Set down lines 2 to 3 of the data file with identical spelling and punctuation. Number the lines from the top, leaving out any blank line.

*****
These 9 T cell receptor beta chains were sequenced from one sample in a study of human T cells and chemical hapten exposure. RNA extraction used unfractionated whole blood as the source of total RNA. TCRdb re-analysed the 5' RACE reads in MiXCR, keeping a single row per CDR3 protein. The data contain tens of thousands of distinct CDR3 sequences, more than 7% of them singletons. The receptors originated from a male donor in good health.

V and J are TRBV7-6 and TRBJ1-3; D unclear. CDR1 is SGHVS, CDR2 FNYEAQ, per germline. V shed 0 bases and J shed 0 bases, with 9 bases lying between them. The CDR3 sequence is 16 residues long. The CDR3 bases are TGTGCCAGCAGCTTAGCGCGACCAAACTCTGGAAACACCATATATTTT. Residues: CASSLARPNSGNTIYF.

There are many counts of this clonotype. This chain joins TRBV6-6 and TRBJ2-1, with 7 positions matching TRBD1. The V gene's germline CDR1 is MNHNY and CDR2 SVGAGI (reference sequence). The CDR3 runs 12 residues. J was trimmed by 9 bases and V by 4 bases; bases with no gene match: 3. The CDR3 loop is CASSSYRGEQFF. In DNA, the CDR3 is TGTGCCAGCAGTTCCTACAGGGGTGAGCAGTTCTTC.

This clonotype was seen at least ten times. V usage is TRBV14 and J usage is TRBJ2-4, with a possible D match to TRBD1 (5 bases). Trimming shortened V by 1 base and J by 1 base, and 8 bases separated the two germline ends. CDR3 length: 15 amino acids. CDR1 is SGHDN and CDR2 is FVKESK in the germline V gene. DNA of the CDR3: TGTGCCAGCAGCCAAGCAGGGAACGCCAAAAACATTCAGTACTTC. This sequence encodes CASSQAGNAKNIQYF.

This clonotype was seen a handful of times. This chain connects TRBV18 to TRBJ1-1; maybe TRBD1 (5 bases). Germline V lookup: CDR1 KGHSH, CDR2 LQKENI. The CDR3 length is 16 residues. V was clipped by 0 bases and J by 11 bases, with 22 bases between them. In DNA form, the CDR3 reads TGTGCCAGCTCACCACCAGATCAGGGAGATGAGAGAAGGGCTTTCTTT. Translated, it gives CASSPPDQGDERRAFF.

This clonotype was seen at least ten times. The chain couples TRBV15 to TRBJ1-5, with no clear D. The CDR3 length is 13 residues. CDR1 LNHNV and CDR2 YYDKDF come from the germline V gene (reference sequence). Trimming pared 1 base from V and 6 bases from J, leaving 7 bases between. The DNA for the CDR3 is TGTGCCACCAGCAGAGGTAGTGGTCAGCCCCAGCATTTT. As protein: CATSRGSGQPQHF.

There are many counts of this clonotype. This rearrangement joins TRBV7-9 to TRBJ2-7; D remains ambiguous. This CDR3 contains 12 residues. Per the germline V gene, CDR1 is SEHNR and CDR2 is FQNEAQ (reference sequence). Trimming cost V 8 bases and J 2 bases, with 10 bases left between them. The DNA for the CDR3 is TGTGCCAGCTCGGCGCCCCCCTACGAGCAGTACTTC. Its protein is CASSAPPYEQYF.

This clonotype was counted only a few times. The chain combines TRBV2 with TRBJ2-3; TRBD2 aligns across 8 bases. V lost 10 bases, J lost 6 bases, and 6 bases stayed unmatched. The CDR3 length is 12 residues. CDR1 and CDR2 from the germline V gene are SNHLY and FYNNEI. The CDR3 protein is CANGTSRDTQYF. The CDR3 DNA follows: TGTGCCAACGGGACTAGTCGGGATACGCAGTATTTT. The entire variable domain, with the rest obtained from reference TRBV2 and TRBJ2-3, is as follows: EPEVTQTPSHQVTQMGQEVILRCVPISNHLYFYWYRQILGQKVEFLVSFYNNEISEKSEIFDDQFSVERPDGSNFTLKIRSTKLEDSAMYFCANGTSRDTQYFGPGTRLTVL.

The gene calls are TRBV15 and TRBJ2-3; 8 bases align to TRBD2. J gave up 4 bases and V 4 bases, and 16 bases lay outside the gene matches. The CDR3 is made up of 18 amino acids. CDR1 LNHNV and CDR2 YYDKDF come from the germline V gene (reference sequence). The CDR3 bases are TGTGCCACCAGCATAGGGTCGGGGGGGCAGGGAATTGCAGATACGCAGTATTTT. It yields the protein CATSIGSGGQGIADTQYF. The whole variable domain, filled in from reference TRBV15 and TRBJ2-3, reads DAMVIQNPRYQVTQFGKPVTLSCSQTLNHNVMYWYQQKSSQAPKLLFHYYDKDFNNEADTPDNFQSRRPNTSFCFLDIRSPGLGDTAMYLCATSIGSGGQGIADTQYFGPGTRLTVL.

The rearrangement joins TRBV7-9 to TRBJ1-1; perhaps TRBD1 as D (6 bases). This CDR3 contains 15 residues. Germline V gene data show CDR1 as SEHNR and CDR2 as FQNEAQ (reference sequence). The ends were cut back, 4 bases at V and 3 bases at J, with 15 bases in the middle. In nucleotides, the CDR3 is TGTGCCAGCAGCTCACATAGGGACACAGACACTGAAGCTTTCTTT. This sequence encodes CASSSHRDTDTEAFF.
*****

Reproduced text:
V and J are TRBV7-6 and TRBJ1-3; D unclear. CDR1 is SGHVS, CDR2 FNYEAQ, per germline. V shed 0 bases and J shed 0 bases, with 9 bases lying between them. The CDR3 sequence is 16 residues long. The CDR3 bases are TGTGCCAGCAGCTTAGCGCGACCAAACTCTGGAAACACCATATATTTT. Residues: CASSLARPNSGNTIYF.

There are many counts of this clonotype. This chain joins TRBV6-6 and TRBJ2-1, with 7 positions matching TRBD1. The V gene's germline CDR1 is MNHNY and CDR2 SVGAGI (reference sequence). The CDR3 runs 12 residues. J was trimmed by 9 bases and V by 4 bases; bases with no gene match: 3. The CDR3 loop is CASSSYRGEQFF. In DNA, the CDR3 is TGTGCCAGCAGTTCCTACAGGGGTGAGCAGTTCTTC.